⚖️ Align Means with Ends
Gaddis also reminds leaders to match their aspirations with capabilities through time and space, adjusted for scale. Both Clausewitz and Tolstoy, two of Gaddis’ favorite authors in the book, understand that “ends, potentially infinite, can never be means, which are poignantly finite.” To go to Mars, you need to have the technology to build long-distance rockets. To build a billion-dollar smartphone app, phones and wifi must be widely adopted. Sounds simple, pretty much like common sense?
Unfortunately, Gaddis observes that common sense is like oxygen, the higher leaders climb, the less common sense they get. “Everything in war is very simple, but the simplest thing is difficult,” otherwise how could we explain the recurring military miscalculations overstretched by ambitious leaders? Xerxes’ grand army crossing into Greece, the Athenians sailed to fight in Sicily, the Romans marched into the Teutoburg forest, the Spanish Armada destroyed in the English Channel, the British struggle in the American revolution, and Napoleon on the river Niemen to invade Russia. What were they thinking? What had they forgotten? But history is easier read than made.
Clausewitz would suggest that they all failed to perceive “truth at every point”, which in these military instances meant climates, landscapes, logistics, their troops’ morale, and the enemies’ strategies. To see truth at every point, the leader must live among contradictions through what Machiavelli calls “sketching”, assessing the “knowns”, such as geography, climate, your own capabilities, the “probabilities”, as in the goals of adversaries, the reliability of allies, and your country’s capability to endure adversity, and finally “unknowns”, which lurk in the intersections of the first two. And so Napoleon lost his war by confusing aspirations with capabilities while Lincoln, a true master of common sense, preserved his Union by balancing ends with means.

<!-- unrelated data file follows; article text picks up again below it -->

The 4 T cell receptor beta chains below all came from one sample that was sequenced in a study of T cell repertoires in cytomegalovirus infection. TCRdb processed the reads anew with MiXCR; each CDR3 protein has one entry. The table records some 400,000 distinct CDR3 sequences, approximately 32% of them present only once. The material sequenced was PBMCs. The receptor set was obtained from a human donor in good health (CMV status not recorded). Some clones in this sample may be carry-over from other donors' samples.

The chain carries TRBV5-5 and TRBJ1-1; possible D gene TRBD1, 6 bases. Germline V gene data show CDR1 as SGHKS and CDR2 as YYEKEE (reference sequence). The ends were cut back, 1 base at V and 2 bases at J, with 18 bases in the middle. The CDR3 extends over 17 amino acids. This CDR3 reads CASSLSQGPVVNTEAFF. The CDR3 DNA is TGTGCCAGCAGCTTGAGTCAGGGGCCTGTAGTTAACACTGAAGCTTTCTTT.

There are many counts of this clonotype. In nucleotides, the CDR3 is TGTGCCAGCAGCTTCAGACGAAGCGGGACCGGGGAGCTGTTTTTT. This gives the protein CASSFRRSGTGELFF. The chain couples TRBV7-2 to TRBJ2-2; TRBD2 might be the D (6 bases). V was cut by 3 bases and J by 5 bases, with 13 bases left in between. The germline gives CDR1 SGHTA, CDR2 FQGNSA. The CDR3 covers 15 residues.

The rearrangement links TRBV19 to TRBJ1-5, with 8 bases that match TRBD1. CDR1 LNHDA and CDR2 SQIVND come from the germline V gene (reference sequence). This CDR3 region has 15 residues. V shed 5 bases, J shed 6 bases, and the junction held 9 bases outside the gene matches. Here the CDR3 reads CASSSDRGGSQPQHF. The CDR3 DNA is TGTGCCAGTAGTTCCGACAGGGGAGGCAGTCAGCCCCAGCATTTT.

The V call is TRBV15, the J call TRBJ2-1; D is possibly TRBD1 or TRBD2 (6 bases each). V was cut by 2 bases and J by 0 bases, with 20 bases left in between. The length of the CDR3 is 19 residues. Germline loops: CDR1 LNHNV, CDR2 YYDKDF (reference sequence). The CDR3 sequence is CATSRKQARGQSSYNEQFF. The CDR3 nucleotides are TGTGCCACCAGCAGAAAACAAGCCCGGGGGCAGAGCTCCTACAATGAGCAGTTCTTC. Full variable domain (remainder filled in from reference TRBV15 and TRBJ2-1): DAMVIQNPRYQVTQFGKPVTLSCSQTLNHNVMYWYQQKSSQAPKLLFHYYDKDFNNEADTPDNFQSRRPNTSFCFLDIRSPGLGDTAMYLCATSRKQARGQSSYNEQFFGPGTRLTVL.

👉Read the full review here.
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My favorite line of the month:
For sweetest things turn sourest by their deeds,
Lilies that fester smell far worse than weeds.
— Shakespeare, Sonnet 94
The funniest anecdote of the month:
A memorable victim [of Queen Elizabeth] was the Earl of Oxford, who, one day while bowing respectfully, farted loudly. Elizabeth said nothing and seemed not to notice, but Oxford, humiliated, went into exile for seven years. At last he reappeared, bowed again, this time silently, and waited anxiously. “My lord,” the queen responded (I like to think after a slight pause), “I had forgot the fart.”
— John Lewis Gaddis, On Grand Strategy, page 134
Reply to this email and recommend your news articles for the next issue!
Do you desire greatness and often feel disappointed when life turns out to be ordinary? You’re not alone. Avram Alpert offers an alternative attitude: Pursuing the good-enough life . However, good enough is not easy to achieve. (The New York Times)
“When he was a child, books were gifts. For his daughters, he made sure they were a given…Some people love books reverently…so tenderly did she treat their spines. My father, by contrast, loved books ravenously. His always had a devoured look to them.” A heartfelt personal story about Kathryn Schulz’s relationship with books and her father. (The New Yorker)
“I thought, This is it. My time is up; I’ve cheated death twice and now he’s coming to claim me,” reflects Emilia Clarke, better known as Daenerys in the TV series Game of Thrones, in her personal struggle against aneurysm. (The New Yorker)
Looking for some short fictions? Check out this piece from Sally Rooney, my favorite millennial author. (The New Yorker)